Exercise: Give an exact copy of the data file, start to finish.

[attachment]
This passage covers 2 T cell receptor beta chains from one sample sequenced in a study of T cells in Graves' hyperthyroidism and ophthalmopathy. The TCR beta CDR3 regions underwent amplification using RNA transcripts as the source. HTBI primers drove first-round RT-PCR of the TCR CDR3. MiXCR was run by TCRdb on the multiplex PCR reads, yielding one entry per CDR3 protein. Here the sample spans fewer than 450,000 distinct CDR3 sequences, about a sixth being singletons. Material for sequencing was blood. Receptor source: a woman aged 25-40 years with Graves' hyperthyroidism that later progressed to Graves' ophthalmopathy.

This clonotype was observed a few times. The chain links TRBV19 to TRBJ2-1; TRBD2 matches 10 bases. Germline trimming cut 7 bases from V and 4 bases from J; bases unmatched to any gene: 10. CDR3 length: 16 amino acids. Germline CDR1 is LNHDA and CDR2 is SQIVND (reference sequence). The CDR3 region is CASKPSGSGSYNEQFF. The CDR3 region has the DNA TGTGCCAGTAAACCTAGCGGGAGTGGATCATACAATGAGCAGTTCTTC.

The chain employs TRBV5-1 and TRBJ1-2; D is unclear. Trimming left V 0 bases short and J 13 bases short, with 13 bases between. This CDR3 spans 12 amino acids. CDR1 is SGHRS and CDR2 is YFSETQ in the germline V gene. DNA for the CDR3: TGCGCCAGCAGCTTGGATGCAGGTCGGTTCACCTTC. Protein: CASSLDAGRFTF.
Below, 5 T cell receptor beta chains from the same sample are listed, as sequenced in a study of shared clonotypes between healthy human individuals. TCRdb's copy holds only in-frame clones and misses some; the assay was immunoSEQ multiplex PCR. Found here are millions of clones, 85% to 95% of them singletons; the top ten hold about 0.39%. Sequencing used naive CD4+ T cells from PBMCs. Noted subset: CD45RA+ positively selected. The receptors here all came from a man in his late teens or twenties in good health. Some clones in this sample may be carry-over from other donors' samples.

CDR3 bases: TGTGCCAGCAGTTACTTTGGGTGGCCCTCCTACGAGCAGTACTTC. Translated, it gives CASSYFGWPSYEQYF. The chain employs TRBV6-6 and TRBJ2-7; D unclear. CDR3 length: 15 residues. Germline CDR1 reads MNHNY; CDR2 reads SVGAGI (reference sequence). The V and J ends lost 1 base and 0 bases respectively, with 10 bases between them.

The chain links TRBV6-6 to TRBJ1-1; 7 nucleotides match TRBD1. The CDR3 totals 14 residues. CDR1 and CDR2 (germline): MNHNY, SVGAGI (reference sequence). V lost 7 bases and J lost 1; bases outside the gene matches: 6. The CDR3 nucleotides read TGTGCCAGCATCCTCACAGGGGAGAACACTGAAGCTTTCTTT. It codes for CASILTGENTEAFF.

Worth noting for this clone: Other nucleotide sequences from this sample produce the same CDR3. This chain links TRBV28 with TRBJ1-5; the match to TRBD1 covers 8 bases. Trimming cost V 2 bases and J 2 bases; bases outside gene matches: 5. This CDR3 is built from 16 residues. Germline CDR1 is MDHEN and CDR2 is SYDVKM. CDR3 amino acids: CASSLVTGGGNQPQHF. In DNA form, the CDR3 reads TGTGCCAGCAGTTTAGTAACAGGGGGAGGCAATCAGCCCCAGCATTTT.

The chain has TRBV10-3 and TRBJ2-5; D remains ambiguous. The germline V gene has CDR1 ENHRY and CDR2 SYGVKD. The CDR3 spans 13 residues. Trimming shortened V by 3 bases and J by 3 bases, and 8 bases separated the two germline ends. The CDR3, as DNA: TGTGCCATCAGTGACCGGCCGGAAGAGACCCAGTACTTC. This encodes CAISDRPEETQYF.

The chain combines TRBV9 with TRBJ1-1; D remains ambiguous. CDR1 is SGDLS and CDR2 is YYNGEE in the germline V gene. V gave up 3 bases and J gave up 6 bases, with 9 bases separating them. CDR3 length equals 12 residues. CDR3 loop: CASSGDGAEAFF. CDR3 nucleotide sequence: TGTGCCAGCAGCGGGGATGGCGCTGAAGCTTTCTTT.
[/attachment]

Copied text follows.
This passage covers 2 T cell receptor beta chains from one sample sequenced in a study of T cells in Graves' hyperthyroidism and ophthalmopathy. The TCR beta CDR3 regions underwent amplification using RNA transcripts as the source. HTBI primers drove first-round RT-PCR of the TCR CDR3. MiXCR was run by TCRdb on the multiplex PCR reads, yielding one entry per CDR3 protein. Here the sample spans fewer than 450,000 distinct CDR3 sequences, about a sixth being singletons. Material for sequencing was blood. Receptor source: a woman aged 25-40 years with Graves' hyperthyroidism that later progressed to Graves' ophthalmopathy.

This clonotype was observed a few times. The chain links TRBV19 to TRBJ2-1; TRBD2 matches 10 bases. Germline trimming cut 7 bases from V and 4 bases from J; bases unmatched to any gene: 10. CDR3 length: 16 amino acids. Germline CDR1 is LNHDA and CDR2 is SQIVND (reference sequence). The CDR3 region is CASKPSGSGSYNEQFF. The CDR3 region has the DNA TGTGCCAGTAAACCTAGCGGGAGTGGATCATACAATGAGCAGTTCTTC.

The chain employs TRBV5-1 and TRBJ1-2; D is unclear. Trimming left V 0 bases short and J 13 bases short, with 13 bases between. This CDR3 spans 12 amino acids. CDR1 is SGHRS and CDR2 is YFSETQ in the germline V gene. DNA for the CDR3: TGCGCCAGCAGCTTGGATGCAGGTCGGTTCACCTTC. Protein: CASSLDAGRFTF.
Below, 5 T cell receptor beta chains from the same sample are listed, as sequenced in a study of shared clonotypes between healthy human individuals. TCRdb's copy holds only in-frame clones and misses some; the assay was immunoSEQ multiplex PCR. Found here are millions of clones, 85% to 95% of them singletons; the top ten hold about 0.39%. Sequencing used naive CD4+ T cells from PBMCs. Noted subset: CD45RA+ positively selected. The receptors here all came from a man in his late teens or twenties in good health. Some clones in this sample may be carry-over from other donors' samples.

CDR3 bases: TGTGCCAGCAGTTACTTTGGGTGGCCCTCCTACGAGCAGTACTTC. Translated, it gives CASSYFGWPSYEQYF. The chain employs TRBV6-6 and TRBJ2-7; D unclear. CDR3 length: 15 residues. Germline CDR1 reads MNHNY; CDR2 reads SVGAGI (reference sequence). The V and J ends lost 1 base and 0 bases respectively, with 10 bases between them.

The chain links TRBV6-6 to TRBJ1-1; 7 nucleotides match TRBD1. The CDR3 totals 14 residues. CDR1 and CDR2 (germline): MNHNY, SVGAGI (reference sequence). V lost 7 bases and J lost 1; bases outside the gene matches: 6. The CDR3 nucleotides read TGTGCCAGCATCCTCACAGGGGAGAACACTGAAGCTTTCTTT. It codes for CASILTGENTEAFF.

Worth noting for this clone: Other nucleotide sequences from this sample produce the same CDR3. This chain links TRBV28 with TRBJ1-5; the match to TRBD1 covers 8 bases. Trimming cost V 2 bases and J 2 bases; bases outside gene matches: 5. This CDR3 is built from 16 residues. Germline CDR1 is MDHEN and CDR2 is SYDVKM. CDR3 amino acids: CASSLVTGGGNQPQHF. In DNA form, the CDR3 reads TGTGCCAGCAGTTTAGTAACAGGGGGAGGCAATCAGCCCCAGCATTTT.

The chain has TRBV10-3 and TRBJ2-5; D remains ambiguous. The germline V gene has CDR1 ENHRY and CDR2 SYGVKD. The CDR3 spans 13 residues. Trimming shortened V by 3 bases and J by 3 bases, and 8 bases separated the two germline ends. The CDR3, as DNA: TGTGCCATCAGTGACCGGCCGGAAGAGACCCAGTACTTC. This encodes CAISDRPEETQYF.

The chain combines TRBV9 with TRBJ1-1; D remains ambiguous. CDR1 is SGDLS and CDR2 is YYNGEE in the germline V gene. V gave up 3 bases and J gave up 6 bases, with 9 bases separating them. CDR3 length equals 12 residues. CDR3 loop: CASSGDGAEAFF. CDR3 nucleotide sequence: TGTGCCAGCAGCGGGGATGGCGCTGAAGCTTTCTTT.